I wouldn’t call myself a close friend, more of a casual, happy-to-run-into-each-other-and-chat kind of acquaintance. But he left a mammoth impression. Thinking about boundaries and their transgression put me in mind of how he embraced his solitude, found comfort and company in his dogs, lived simply in a small cabin not much bigger than a luxury dog house, and nevertheless made quick friends, gave clients the literal ride of their lives, and almost never asked for help. He certainly had boundaries, both physical and psychological. But perhaps not even he knew their actual delineations. Maybe there never was a sign saying “welcome back.” His dogs required 24/7 care. His work emboldened his life. He seemed to require very little. And yet…

I could’ve sworn the town dump (ok, “transfer station”) was just down this road. Did I run right by it? Placelessness—what a jolt! That you could be comfortably some place only to find out that you’d been unknowingly some place else. Or conscious of one direction, only to find that that direction was not toward where, what, or who you thought it was. Or that you’d been left with the haunting breath of a friend unsuspectingly not long for this world.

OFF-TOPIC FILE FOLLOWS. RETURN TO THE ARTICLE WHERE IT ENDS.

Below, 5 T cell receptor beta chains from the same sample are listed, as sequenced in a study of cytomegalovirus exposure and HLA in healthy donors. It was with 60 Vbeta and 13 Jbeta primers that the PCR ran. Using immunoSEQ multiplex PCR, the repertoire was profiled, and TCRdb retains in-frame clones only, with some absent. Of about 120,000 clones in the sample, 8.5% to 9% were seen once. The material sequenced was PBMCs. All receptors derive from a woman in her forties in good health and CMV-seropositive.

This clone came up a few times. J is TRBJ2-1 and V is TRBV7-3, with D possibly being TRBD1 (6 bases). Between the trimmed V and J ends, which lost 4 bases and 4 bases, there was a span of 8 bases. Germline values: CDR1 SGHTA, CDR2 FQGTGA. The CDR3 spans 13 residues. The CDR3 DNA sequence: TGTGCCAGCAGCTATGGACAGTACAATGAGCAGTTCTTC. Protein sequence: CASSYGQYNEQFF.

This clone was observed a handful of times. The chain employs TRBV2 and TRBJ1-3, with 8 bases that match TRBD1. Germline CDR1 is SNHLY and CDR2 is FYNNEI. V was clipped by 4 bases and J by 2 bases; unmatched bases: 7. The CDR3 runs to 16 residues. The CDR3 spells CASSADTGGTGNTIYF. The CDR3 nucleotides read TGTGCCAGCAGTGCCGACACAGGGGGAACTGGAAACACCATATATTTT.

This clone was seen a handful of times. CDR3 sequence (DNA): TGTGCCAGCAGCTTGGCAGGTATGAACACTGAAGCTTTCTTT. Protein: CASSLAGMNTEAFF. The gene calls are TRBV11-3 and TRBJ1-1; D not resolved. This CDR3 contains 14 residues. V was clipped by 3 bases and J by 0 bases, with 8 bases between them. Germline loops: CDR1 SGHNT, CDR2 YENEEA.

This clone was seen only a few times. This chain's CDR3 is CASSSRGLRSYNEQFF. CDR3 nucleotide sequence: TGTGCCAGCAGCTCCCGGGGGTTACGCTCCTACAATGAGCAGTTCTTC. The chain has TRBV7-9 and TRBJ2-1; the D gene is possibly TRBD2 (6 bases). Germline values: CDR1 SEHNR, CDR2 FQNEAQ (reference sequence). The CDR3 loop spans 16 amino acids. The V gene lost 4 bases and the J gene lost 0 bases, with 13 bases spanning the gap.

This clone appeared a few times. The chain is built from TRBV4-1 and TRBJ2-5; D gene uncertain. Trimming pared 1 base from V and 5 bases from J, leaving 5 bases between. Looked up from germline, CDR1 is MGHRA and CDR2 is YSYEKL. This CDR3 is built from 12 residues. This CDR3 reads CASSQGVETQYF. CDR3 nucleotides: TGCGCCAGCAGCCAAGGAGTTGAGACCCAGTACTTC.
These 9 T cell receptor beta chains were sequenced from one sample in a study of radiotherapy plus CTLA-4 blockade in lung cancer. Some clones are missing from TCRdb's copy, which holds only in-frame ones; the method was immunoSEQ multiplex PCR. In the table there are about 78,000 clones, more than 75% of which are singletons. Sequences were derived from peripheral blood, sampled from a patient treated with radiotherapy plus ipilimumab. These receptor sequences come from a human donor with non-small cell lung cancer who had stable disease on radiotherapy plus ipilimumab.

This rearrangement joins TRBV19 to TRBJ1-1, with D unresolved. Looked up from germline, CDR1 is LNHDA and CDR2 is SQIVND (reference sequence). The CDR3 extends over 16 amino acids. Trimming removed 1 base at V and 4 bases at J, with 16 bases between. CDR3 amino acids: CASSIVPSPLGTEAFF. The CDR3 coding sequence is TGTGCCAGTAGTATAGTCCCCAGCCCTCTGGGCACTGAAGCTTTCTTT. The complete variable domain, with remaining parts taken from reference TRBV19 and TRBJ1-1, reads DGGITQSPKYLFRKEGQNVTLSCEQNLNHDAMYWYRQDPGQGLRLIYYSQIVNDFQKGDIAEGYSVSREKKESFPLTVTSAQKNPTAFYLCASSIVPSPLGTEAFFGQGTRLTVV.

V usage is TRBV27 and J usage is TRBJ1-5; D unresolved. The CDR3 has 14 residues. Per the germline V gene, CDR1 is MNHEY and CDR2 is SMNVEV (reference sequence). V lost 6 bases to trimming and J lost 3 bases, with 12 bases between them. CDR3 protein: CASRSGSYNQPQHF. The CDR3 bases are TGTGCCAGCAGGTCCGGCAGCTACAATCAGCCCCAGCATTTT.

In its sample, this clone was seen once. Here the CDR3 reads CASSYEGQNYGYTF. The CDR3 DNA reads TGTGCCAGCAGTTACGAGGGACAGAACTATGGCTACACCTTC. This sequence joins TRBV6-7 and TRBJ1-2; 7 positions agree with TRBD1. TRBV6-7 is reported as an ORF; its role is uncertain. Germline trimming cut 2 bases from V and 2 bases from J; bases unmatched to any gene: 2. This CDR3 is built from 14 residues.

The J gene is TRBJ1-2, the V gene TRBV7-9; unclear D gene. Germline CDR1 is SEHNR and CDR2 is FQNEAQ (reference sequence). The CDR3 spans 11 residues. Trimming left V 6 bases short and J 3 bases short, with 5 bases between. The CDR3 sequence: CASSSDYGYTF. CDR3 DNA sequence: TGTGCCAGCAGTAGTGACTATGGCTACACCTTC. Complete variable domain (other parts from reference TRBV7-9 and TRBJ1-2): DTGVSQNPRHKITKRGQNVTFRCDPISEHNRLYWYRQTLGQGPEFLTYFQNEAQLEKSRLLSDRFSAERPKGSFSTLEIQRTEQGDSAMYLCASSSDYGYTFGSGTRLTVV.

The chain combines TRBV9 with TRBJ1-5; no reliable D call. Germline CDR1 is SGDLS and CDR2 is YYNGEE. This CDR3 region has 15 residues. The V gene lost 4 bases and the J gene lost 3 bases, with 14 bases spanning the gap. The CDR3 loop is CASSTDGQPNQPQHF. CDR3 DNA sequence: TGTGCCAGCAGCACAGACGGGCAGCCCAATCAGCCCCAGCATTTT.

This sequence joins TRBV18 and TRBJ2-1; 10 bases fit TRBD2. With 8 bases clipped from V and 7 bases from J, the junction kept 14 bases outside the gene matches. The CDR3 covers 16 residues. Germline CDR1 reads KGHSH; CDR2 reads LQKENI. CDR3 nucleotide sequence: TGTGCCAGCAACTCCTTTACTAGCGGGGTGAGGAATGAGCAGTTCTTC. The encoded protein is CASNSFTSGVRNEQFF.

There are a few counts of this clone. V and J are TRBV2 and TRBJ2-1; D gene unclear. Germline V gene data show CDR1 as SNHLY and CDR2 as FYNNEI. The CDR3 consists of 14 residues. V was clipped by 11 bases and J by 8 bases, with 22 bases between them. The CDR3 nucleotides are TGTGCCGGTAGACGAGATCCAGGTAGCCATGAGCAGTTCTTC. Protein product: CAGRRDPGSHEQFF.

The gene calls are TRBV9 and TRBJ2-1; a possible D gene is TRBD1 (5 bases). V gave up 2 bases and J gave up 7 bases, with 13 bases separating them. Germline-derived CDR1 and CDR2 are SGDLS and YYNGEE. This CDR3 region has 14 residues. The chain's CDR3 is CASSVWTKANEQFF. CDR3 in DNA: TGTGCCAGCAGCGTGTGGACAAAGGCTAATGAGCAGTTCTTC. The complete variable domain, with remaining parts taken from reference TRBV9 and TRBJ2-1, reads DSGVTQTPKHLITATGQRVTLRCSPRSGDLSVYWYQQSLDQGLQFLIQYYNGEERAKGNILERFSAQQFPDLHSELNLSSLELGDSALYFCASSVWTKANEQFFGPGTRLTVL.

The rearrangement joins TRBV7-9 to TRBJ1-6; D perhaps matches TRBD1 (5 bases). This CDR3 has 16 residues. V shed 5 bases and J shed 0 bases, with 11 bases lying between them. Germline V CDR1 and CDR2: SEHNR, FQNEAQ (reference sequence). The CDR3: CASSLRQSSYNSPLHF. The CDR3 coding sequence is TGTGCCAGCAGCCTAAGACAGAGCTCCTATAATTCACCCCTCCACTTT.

The non-route of my run proved more wayfinding than not. In a lost friend I found a glimpse of myself, and an embedded lesson to preserve community within the seclusion I cherish. His passing—though I wish it were not the circumstance—seemed the final knot in the tapestry of decisions that have led to our imminent move to the High Peaks. Bonnieview certainly lived up to its namesake; it was a handsome run, physically, aesthetically, and spiritually.

 

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Janelle A. Schwartz teaches literature and environmental studies at Hamilton College. She is the author of Worm Work: Recasting Romanticism, and the founder and general director of Hamilton’s soon-to-launch Academic Program in the Adirondacks. Sited in Keene, this experiential, interdisciplinary semester considers the nature of place and place-making through stewardship and the liberal arts.

Janelle is working on her first travel narrative/memoir, Land and Sky and Chocolate Milk, about the relationship between solitary running, the contemplative moment, and land use in Alaska, New Orleans, the Adirondacks, and some other sites in between. Alaska used to be home for Janelle, but she is thrilled to call the Adirondacks home (home at last!) as of this coming summer.




2 Responses

  1. Doug says:

    As a winter runner in Central NY and one who loves the Adirondacks…thanks for this…loved it…

  2. Buinny says:

    Janelle, your thoughts made for an interesting run though I am not certain how much of it was realized by you.
    Love your writings.
    Bunny